To upgrade, I found a junkbox 365 pf variable cap with no built in reduction drive. This was about twice the capacitance that I needed, so I simply plucked out about half of the rotor plates. I also found a Johnson 6:1 reduction drive in a junker Swan 240 transceiver. With a piece of scrap aluminum, I engineered a little mount for the capacitor. The Johnson drive allows for the attachment of a frequency readout dial. I found that the top of a coffee can (the metal part you always throw away) was ideally sized for my front panel. Soon I had the modified cap, reduction drive and coffee can readout dial mounted on the front panel. A triangular piece of electrical tape provided a sharp looking pointer. A few pieces of masking tape on the coffee can top served as frequency markers. I realize that my "coffee can readout" will seem incredibly crude to those accostomed to glowing numerals, but I get a real kick out of it every time I spin that little homebrew mechanism.
In a certain sense I was done. I was able to pair my new receiver with my QRP transmitter and was easily able to make QSO's. I was working European stations regularly with 3 watts out. But my simplified crystal filter was a too wide for serious CW work. I could hear several CW signals simultaeously and - worse yet - I could hear the "other sideband" on the stronger signals. So I hadn't really achieved the coveted "single signal reception" status that is - after all - one of the main reasons for going the superhet route.
There are a number of excellent article out there on the design of CW crystal ladder filters. Unfortunately the building of these filters requires the use of some special test gear to determine the electrical charecteristics of the particular crystals that will be used.
Wishing to avoid the construction of test gear that would be more complicated than my radio, I decided to simplify filter construction. I bought a bag of 50 3.579 Mhz TV color burst crystals from Dan's Small parts. I then built a simple Colpitts oscillator circuit on a Radio shack breadboard. I tuned my Drake 2-B receiver to 3.579 Mhz and started plugging crustals into my breadboard oscillator. I screened out those rocks that were signficantly off frequecncy, then I went through the pile again, judging by ear (using the tone from the Drake 2-B) to select three crystals that were very close in frequency. (I know that a frequency counter would have made this easier, but I don't have one so I had to "make do".)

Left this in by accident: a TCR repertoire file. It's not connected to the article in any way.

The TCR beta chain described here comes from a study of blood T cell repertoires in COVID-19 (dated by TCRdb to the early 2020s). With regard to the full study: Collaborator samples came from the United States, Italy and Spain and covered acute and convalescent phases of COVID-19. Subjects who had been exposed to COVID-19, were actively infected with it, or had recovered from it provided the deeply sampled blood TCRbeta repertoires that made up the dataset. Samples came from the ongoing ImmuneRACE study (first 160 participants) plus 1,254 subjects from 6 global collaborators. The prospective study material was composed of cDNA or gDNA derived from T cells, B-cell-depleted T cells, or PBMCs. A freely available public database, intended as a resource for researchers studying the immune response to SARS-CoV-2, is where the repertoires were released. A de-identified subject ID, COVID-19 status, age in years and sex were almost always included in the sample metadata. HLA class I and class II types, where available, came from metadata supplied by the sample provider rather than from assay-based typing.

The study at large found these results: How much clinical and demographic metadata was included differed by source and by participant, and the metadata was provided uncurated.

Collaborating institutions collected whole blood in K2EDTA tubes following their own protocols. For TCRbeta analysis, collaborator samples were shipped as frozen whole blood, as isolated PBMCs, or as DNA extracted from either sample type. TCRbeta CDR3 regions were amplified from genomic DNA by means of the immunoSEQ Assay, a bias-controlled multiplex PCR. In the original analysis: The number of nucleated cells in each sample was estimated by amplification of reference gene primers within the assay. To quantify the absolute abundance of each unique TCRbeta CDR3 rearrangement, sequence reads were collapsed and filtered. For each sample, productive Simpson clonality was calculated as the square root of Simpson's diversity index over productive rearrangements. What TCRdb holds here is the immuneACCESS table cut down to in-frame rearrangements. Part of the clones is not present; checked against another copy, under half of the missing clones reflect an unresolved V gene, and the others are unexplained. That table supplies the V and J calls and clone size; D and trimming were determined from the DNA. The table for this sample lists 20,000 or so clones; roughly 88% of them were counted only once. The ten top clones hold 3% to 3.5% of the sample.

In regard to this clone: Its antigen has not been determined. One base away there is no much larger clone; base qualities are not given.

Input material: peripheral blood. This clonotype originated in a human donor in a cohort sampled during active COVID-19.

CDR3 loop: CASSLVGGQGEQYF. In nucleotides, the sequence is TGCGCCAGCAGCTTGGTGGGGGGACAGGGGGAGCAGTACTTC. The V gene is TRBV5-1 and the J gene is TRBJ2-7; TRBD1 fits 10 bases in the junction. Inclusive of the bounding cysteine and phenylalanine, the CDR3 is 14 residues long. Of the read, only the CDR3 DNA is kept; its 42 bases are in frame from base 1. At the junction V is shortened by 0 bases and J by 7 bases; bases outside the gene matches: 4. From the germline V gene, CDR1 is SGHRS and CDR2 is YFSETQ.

I simply pugged these crystals into the filter circuit described in Doug DeMaw's 1982 article. Essentially I was "hoping for the best", hoping that the characteristics of my rocks would not be significantly different from those employed by Doug DeMaw.
It all worked out very well. The new filter significantly sharpened my receiver's selectivity. I could no longer hear strong signals at two points on the dial. Single signal reception had been acheived!
My filter proved to be far to sharp for confortable SSB reception, so I worked out a little switching arrangment that allowed me to switch between my original (wide) filter and the new, sharp CW filter. MISSION ACCOMPLISHED
I found that my technical skills improved dramatically during the course of this project. I even notices a marked impovment in manual dexterity. By the time the receiver was finished, I was much more confident about putting together my own circuits. In order to be truly "100 percent homebrew", I needed to whip up a power supply for my station and a sidetone oscillator for my transmitter. These projects were quickly completed and I was soon on the air with a 100 percent HB station.
Homebrew is good for you! It really doesn't matter what band or mode
you build for, a homebrew radio will provide a kind of satisfaction
from store-bought units. A project like this will improve your skills,
expand your knowledge and will put you in league with all of those
inventors who have turned piles of parts and wires into devices that
extract signals from the ether.